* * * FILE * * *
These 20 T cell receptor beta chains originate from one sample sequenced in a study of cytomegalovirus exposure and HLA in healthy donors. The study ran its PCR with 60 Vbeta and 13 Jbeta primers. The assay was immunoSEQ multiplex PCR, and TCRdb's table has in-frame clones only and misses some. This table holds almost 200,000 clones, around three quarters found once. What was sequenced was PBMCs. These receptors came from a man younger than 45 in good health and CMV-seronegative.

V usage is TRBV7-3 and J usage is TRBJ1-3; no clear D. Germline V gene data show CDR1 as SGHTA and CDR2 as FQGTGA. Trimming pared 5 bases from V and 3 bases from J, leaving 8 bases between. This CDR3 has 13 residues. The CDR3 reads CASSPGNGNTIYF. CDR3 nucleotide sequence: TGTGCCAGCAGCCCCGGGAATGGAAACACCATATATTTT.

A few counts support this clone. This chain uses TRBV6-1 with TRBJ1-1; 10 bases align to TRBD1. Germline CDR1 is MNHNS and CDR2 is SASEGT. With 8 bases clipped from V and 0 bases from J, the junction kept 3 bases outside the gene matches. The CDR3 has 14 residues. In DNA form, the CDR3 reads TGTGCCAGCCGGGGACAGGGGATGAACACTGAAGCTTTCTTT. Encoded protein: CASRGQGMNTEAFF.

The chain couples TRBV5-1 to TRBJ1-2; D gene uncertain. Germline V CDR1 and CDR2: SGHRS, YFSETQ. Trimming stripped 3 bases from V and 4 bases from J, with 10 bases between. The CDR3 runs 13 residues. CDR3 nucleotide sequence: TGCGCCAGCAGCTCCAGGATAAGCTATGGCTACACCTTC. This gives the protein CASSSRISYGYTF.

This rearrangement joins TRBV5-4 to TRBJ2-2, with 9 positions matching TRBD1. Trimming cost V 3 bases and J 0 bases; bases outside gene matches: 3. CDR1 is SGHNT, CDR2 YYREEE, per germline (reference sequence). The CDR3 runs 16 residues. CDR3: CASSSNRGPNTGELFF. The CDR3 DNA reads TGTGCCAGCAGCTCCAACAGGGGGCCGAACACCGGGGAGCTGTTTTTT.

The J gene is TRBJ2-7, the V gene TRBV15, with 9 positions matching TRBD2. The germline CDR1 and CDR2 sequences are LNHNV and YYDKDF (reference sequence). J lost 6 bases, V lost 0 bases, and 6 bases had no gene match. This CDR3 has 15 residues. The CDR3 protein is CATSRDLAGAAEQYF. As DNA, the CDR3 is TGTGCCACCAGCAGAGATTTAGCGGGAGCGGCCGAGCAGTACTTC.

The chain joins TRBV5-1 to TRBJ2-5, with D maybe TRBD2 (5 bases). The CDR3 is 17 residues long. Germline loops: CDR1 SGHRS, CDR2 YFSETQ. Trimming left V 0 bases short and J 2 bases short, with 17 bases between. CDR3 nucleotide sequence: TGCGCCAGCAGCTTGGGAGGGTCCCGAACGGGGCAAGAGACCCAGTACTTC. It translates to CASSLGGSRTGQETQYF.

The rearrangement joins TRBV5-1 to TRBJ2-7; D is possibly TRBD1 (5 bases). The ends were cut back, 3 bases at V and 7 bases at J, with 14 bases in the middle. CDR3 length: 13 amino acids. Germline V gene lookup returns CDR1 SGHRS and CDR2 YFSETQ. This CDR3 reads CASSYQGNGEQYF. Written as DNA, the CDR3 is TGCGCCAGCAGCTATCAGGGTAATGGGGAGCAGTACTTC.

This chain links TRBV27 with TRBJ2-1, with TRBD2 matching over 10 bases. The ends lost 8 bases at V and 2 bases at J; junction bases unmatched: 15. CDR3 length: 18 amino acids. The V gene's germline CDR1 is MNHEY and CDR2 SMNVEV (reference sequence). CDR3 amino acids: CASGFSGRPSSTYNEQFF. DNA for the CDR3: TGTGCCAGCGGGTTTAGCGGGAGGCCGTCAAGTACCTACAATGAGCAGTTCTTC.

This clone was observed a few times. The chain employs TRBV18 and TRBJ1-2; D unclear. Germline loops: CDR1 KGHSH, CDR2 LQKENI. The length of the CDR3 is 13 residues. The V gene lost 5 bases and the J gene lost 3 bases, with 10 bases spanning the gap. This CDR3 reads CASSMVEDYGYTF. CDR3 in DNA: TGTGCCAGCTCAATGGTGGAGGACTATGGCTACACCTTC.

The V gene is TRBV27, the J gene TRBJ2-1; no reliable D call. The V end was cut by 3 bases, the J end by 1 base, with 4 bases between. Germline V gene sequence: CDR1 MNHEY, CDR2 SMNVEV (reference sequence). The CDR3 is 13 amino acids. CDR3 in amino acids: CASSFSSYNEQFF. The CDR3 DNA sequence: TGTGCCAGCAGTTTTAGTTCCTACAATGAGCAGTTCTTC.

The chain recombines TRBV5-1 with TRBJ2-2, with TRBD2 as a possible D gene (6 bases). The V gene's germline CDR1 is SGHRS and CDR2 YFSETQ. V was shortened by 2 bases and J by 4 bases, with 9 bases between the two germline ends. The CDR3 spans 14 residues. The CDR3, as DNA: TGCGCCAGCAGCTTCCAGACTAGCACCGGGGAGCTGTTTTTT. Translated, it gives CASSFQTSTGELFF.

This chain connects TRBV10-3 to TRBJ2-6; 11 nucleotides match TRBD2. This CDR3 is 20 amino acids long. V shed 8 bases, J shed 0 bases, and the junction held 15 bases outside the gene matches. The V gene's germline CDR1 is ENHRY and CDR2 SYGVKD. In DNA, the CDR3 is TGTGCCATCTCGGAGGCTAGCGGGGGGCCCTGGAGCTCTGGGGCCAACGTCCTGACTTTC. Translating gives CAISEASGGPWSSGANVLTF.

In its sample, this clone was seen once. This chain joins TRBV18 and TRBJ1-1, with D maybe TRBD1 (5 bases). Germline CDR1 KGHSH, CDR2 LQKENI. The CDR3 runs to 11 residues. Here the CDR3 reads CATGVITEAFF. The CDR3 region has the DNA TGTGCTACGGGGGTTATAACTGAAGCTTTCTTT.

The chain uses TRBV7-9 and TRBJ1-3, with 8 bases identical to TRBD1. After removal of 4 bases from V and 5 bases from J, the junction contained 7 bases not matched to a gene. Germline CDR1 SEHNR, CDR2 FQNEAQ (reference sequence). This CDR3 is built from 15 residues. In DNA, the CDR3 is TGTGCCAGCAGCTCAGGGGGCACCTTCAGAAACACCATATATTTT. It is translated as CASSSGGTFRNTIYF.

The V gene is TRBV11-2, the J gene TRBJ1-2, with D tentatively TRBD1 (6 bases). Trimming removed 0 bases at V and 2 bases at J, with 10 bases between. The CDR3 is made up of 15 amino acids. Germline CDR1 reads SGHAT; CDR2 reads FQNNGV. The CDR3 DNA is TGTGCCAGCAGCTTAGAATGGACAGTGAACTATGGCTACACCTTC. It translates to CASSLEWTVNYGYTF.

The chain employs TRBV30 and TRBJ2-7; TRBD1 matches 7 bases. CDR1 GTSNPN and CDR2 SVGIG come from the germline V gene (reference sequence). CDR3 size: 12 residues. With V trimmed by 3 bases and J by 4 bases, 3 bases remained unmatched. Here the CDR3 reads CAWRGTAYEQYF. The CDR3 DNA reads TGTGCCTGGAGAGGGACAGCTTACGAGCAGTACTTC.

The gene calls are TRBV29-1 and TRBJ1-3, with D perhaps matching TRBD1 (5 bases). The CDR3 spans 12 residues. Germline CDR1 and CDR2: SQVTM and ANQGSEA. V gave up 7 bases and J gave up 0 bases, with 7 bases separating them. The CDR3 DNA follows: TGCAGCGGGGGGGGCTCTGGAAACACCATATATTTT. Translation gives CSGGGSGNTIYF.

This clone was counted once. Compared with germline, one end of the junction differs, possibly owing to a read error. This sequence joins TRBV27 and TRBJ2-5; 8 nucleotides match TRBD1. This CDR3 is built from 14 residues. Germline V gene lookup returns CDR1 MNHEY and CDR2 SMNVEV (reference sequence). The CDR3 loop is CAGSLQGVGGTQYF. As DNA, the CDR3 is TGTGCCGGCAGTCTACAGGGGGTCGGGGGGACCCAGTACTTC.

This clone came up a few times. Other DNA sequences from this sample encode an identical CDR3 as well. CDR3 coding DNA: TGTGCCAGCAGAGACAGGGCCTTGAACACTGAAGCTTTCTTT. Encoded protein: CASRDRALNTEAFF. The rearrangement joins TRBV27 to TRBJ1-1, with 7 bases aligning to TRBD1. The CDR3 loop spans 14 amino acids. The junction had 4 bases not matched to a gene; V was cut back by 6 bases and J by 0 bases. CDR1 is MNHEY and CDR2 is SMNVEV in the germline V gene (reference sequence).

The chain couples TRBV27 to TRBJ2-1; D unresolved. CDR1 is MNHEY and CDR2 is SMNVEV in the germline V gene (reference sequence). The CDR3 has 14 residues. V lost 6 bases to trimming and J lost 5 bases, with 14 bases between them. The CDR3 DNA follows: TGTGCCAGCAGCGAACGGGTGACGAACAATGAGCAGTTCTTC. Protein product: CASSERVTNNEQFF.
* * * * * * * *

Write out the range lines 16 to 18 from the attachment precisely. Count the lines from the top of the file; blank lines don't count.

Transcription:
The V gene is TRBV11-2, the J gene TRBJ1-2, with D tentatively TRBD1 (6 bases). Trimming removed 0 bases at V and 2 bases at J, with 10 bases between. The CDR3 is made up of 15 amino acids. Germline CDR1 reads SGHAT; CDR2 reads FQNNGV. The CDR3 DNA is TGTGCCAGCAGCTTAGAATGGACAGTGAACTATGGCTACACCTTC. It translates to CASSLEWTVNYGYTF.

The chain employs TRBV30 and TRBJ2-7; TRBD1 matches 7 bases. CDR1 GTSNPN and CDR2 SVGIG come from the germline V gene (reference sequence). CDR3 size: 12 residues. With V trimmed by 3 bases and J by 4 bases, 3 bases remained unmatched. Here the CDR3 reads CAWRGTAYEQYF. The CDR3 DNA reads TGTGCCTGGAGAGGGACAGCTTACGAGCAGTACTTC.

The gene calls are TRBV29-1 and TRBJ1-3, with D perhaps matching TRBD1 (5 bases). The CDR3 spans 12 residues. Germline CDR1 and CDR2: SQVTM and ANQGSEA. V gave up 7 bases and J gave up 0 bases, with 7 bases separating them. The CDR3 DNA follows: TGCAGCGGGGGGGGCTCTGGAAACACCATATATTTT. Translation gives CSGGGSGNTIYF.